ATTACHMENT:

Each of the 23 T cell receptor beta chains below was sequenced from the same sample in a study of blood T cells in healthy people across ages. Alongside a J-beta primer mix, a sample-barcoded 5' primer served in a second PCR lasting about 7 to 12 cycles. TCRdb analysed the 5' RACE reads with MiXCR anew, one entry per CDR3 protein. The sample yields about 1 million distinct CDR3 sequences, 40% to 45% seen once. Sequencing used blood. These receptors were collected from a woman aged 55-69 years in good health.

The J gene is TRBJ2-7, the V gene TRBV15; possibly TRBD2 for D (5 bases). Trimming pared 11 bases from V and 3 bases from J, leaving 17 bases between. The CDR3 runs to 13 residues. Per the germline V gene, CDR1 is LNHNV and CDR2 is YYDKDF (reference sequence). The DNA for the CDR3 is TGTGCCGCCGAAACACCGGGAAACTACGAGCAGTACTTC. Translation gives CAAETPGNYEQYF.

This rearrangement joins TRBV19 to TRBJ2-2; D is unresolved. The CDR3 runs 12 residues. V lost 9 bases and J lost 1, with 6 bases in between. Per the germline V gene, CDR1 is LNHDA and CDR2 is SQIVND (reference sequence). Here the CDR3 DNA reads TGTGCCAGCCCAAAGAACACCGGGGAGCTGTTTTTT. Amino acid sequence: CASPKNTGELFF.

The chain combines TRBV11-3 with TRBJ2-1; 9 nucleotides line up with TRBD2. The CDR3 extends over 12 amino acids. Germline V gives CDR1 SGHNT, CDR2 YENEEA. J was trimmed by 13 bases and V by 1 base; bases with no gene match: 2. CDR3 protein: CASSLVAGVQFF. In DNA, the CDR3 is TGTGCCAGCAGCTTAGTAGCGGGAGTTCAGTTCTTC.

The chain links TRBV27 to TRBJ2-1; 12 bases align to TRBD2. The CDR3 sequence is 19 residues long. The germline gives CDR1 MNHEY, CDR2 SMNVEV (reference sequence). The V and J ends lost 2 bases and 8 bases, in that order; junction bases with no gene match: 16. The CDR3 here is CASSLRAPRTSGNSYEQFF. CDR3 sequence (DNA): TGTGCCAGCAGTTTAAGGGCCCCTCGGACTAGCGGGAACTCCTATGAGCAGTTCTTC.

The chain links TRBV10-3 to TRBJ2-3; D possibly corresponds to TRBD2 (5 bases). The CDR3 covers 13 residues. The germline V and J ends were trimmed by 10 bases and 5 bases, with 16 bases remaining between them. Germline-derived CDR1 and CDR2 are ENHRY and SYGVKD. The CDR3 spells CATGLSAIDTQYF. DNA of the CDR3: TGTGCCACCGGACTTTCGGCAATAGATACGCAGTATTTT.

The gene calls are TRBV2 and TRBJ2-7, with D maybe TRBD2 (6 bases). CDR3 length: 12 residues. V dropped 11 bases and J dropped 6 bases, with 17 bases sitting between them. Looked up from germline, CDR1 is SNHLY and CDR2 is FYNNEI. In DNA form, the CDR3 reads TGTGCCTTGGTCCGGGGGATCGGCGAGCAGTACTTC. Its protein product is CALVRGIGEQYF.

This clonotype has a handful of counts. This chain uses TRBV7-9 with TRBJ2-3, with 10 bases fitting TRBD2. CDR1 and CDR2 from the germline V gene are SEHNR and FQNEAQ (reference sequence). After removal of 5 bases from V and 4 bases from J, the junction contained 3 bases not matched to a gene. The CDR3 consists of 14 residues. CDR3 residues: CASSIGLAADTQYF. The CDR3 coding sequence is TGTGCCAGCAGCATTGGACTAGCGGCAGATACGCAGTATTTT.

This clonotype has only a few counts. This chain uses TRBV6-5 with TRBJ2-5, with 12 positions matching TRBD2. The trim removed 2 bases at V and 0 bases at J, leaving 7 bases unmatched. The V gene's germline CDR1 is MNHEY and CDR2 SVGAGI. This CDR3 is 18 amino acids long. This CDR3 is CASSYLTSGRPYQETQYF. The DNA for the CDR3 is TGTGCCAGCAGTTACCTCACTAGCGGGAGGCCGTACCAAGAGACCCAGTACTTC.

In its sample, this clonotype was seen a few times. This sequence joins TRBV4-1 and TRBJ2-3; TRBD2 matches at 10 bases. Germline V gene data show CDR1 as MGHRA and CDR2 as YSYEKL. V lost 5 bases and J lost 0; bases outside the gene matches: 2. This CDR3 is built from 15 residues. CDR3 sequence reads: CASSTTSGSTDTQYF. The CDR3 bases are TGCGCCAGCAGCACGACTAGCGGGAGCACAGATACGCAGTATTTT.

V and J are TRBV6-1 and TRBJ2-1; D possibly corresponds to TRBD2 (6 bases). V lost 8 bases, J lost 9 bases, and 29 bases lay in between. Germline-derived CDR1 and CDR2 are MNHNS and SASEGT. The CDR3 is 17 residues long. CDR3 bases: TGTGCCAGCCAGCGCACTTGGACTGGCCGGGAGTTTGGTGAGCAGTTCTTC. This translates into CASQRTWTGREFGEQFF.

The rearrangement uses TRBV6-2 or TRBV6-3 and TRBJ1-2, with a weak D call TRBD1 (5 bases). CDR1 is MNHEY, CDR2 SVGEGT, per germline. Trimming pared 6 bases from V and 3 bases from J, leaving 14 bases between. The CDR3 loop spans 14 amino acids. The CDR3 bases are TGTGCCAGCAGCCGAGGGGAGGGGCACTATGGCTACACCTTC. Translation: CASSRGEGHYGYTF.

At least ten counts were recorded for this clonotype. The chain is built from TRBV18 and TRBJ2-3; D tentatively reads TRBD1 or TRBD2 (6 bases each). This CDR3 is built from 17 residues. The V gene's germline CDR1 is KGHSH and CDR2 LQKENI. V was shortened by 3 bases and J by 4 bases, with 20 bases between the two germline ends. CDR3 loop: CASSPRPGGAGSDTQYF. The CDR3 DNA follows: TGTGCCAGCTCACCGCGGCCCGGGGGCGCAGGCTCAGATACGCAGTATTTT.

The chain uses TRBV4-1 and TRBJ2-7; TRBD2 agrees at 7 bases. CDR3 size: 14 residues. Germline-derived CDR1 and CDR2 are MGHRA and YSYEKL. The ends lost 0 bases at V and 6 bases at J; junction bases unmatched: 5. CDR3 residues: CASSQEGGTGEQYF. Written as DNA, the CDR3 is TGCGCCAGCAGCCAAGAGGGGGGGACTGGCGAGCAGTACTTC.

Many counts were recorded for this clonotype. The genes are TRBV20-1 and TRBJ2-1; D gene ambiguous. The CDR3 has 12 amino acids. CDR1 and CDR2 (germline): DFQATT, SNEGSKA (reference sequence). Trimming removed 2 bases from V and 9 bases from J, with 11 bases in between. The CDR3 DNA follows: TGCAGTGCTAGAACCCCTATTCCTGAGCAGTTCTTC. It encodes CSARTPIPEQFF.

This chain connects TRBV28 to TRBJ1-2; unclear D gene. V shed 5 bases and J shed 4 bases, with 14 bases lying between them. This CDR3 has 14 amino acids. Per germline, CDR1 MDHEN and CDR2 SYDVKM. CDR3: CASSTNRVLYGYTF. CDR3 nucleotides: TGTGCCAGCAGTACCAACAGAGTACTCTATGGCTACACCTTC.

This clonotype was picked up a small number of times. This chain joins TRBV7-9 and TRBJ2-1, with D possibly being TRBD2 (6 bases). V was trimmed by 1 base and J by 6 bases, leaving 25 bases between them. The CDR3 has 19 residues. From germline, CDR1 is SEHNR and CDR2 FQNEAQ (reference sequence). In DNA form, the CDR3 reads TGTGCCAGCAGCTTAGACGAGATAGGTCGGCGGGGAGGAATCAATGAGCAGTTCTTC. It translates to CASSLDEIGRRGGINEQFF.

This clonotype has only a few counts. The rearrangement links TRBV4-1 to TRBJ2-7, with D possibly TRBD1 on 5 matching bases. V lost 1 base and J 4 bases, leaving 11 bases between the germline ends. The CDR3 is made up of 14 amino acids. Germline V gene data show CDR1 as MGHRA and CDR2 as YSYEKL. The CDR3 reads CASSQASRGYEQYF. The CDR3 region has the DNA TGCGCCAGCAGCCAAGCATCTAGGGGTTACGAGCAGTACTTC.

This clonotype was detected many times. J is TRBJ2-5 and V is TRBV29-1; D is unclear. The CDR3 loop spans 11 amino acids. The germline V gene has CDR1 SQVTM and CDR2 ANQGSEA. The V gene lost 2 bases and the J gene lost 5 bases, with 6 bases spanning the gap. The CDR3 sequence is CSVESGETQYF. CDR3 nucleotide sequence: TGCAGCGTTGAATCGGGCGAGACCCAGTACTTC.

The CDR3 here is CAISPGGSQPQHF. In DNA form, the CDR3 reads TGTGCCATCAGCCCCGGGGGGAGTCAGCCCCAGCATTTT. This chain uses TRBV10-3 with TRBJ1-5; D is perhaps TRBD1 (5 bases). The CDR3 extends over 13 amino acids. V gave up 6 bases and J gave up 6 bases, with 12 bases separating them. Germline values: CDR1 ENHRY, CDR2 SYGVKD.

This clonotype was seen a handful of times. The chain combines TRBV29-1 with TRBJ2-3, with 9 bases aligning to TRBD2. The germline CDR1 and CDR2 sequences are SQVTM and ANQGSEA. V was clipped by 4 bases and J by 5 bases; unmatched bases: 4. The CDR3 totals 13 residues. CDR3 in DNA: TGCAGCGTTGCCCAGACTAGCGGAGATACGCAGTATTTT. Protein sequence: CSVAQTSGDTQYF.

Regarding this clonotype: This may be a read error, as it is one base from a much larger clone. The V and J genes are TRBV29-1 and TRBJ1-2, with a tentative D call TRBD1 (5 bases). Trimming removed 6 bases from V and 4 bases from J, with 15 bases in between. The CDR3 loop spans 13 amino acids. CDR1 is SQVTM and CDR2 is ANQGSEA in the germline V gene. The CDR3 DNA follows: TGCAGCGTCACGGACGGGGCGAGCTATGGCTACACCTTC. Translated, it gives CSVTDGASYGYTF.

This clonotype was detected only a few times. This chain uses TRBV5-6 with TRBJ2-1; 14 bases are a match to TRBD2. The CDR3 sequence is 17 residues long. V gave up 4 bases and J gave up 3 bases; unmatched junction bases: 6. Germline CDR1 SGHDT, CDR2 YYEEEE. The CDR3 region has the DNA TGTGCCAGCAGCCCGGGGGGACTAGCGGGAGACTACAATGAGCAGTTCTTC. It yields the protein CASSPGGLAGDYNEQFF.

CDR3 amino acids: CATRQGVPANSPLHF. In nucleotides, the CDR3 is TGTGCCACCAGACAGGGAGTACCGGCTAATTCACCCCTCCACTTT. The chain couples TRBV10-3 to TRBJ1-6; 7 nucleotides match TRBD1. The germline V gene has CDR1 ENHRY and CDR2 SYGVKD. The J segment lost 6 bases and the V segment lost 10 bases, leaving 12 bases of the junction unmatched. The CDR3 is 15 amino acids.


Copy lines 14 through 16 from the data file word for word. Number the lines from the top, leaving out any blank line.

The chain uses TRBV4-1 and TRBJ2-7; TRBD2 agrees at 7 bases. CDR3 size: 14 residues. Germline-derived CDR1 and CDR2 are MGHRA and YSYEKL. The ends lost 0 bases at V and 6 bases at J; junction bases unmatched: 5. CDR3 residues: CASSQEGGTGEQYF. Written as DNA, the CDR3 is TGCGCCAGCAGCCAAGAGGGGGGGACTGGCGAGCAGTACTTC.

Many counts were recorded for this clonotype. The genes are TRBV20-1 and TRBJ2-1; D gene ambiguous. The CDR3 has 12 amino acids. CDR1 and CDR2 (germline): DFQATT, SNEGSKA (reference sequence). Trimming removed 2 bases from V and 9 bases from J, with 11 bases in between. The CDR3 DNA follows: TGCAGTGCTAGAACCCCTATTCCTGAGCAGTTCTTC. It encodes CSARTPIPEQFF.

This chain connects TRBV28 to TRBJ1-2; unclear D gene. V shed 5 bases and J shed 4 bases, with 14 bases lying between them. This CDR3 has 14 amino acids. Per germline, CDR1 MDHEN and CDR2 SYDVKM. CDR3: CASSTNRVLYGYTF. CDR3 nucleotides: TGTGCCAGCAGTACCAACAGAGTACTCTATGGCTACACCTTC.